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Mina, a top student in her class, is very smart and wants to be a doctor.  Her favourite subject is Khmer literacy and drawing.  She has plans to be a teacher when she grows up, but some days she worries about whether she can continue her education so she can reach her goal. She can tell you a lot about the extreme storms, strong winds and sea surges that hit her coastal home every year.

Climate change has cast a dark net of uncertainty on the entire region. The people here are completely confused and exasperated due to constant change in the weather patterns. In many poor communities, where families depend on subsistence farming for their survival, climate change is the tipping point that pushes vulnerable families into poverty and hunger. 

Mina is scared of the thunder and lightning strikes that are becoming more regular and unpredictable. She fears that one day a storm may hit the school roof and fall on the students. But the skills she is learning are helping her prepare for these storms and stay safe.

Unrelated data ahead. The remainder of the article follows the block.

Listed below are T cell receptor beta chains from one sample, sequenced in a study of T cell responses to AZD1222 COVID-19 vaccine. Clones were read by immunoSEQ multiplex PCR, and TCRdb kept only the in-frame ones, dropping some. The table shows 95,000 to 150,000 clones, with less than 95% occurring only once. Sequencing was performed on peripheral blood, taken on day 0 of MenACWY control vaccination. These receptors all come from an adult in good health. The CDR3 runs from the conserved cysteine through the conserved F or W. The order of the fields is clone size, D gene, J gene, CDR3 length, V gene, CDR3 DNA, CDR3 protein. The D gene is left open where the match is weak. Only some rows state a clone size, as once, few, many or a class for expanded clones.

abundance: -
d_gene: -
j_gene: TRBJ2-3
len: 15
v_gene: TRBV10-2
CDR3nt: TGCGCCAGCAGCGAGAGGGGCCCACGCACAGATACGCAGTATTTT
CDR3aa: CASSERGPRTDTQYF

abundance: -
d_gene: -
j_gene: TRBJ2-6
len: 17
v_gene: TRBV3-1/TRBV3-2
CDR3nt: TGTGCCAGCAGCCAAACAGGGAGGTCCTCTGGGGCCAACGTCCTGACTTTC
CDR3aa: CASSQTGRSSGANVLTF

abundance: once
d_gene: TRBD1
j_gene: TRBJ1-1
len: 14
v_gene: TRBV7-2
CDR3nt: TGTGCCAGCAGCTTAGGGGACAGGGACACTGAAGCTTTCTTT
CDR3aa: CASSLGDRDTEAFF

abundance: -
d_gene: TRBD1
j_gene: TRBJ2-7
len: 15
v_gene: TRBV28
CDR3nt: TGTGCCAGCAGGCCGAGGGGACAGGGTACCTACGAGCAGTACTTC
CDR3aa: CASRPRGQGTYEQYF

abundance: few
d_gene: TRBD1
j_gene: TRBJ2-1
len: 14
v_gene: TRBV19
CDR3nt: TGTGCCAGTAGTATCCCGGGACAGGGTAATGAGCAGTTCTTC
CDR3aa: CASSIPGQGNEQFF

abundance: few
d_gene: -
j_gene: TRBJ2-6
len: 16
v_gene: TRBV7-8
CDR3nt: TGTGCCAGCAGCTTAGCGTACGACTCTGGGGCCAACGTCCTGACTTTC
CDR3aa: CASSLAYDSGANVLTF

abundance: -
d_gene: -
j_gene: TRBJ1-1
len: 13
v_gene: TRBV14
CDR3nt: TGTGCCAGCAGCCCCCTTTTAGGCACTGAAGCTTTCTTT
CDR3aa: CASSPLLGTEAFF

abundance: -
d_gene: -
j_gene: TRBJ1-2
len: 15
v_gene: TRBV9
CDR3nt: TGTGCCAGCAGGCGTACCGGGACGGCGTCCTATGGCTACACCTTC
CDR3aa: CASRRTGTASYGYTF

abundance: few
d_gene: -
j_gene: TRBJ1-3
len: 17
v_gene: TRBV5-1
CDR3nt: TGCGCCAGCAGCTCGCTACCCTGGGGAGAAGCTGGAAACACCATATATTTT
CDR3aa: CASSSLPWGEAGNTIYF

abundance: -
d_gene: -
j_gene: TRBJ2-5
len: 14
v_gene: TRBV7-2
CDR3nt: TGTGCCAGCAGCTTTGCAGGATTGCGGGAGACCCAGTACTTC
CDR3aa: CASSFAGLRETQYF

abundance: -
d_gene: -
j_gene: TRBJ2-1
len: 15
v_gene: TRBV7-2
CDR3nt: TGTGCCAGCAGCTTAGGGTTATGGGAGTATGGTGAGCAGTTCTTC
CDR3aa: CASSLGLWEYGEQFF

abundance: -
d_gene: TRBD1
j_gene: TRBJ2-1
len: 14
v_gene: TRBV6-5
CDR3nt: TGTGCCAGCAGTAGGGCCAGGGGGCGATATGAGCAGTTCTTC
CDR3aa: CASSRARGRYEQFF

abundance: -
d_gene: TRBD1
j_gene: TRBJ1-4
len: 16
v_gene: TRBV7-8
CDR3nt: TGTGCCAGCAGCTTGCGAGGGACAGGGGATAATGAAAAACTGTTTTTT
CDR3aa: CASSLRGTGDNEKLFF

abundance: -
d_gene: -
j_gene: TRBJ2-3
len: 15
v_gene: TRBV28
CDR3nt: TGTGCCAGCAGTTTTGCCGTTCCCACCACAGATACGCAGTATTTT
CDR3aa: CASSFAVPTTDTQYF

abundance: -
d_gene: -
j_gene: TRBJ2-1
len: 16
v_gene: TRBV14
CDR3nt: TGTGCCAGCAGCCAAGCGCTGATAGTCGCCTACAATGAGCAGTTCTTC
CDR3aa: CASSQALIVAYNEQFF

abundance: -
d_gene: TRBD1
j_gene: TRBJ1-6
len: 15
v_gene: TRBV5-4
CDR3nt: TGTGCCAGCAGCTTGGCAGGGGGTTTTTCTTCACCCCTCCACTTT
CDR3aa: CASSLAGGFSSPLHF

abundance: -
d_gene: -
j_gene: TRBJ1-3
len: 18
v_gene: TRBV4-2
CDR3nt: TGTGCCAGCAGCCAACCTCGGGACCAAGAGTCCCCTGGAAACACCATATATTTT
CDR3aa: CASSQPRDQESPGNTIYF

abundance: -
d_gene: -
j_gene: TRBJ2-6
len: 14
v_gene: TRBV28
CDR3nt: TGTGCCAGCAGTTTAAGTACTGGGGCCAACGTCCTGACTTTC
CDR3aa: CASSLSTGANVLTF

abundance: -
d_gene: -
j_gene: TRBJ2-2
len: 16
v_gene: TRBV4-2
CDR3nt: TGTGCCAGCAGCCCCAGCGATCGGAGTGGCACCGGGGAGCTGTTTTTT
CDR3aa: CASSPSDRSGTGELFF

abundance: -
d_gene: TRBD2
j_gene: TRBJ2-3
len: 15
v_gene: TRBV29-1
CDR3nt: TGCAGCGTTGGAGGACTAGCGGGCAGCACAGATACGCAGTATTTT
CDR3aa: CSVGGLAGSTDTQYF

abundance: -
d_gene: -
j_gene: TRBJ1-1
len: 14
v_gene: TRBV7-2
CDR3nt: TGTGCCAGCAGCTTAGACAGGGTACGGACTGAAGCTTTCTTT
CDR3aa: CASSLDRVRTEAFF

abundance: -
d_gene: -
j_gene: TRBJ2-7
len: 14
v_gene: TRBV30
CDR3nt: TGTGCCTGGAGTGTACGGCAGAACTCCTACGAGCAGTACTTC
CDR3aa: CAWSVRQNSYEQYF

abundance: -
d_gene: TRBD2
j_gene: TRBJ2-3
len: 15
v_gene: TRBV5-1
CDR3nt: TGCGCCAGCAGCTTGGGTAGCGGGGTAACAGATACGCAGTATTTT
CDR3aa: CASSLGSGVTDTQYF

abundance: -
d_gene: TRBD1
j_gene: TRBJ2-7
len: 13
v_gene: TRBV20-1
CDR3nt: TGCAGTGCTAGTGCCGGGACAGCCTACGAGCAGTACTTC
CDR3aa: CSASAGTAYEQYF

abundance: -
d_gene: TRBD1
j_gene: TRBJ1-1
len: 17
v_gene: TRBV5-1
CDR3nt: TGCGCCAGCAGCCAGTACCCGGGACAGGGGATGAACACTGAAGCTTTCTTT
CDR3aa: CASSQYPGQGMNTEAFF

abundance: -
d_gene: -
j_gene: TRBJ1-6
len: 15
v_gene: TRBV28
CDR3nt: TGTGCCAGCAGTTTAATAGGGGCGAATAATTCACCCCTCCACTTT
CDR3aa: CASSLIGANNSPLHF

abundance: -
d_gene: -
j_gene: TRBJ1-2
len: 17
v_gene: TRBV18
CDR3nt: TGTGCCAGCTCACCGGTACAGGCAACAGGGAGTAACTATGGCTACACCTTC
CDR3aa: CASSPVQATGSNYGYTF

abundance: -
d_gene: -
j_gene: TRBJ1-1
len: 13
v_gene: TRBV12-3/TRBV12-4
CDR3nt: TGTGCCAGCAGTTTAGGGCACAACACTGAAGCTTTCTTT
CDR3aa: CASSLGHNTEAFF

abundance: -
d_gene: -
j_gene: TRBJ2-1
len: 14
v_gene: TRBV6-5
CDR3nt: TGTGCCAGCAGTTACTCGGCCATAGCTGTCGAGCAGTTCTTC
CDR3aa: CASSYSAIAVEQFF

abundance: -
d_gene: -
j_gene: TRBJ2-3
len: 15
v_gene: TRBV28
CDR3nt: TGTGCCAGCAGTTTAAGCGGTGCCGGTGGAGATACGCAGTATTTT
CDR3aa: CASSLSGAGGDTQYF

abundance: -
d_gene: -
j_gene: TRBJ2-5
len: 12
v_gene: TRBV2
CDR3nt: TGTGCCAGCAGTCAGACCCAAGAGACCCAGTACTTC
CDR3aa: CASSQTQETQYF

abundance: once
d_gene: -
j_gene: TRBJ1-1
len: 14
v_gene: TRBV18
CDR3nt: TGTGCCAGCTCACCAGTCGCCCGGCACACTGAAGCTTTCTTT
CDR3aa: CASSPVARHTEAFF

As a student in a special program supported by Save the Children, called “Disaster Resilience through Improved Education and Livelihoods” (DRIEL), Mina learns more about what she can do to tackle climate change.

She and her classmates have learned about basic safety during disasters and are experimenting on various projects like raising chickens or growing papaya, jack fruit and bananas to make money. 

They’re also learning about restoring mangroves, which are coastal communities’ first line of defense to absorb the incredible power of nature. Mina educates her parents about climate change and its impacts. (And her father takes everything she says very seriously!)

The hope is that when children can better cope with the disasters assaulting their tiny island village, the more their communities can become all the stronger for it.

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Thanks to the generous support of donors, we can provide emergency aid, education, improve incomes and protect children living in extreme circumstances.

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Project Phala

In the remote Koh Kong region of Cambodia, the slow onset of climate change is wreaking havoc with one coastal community.

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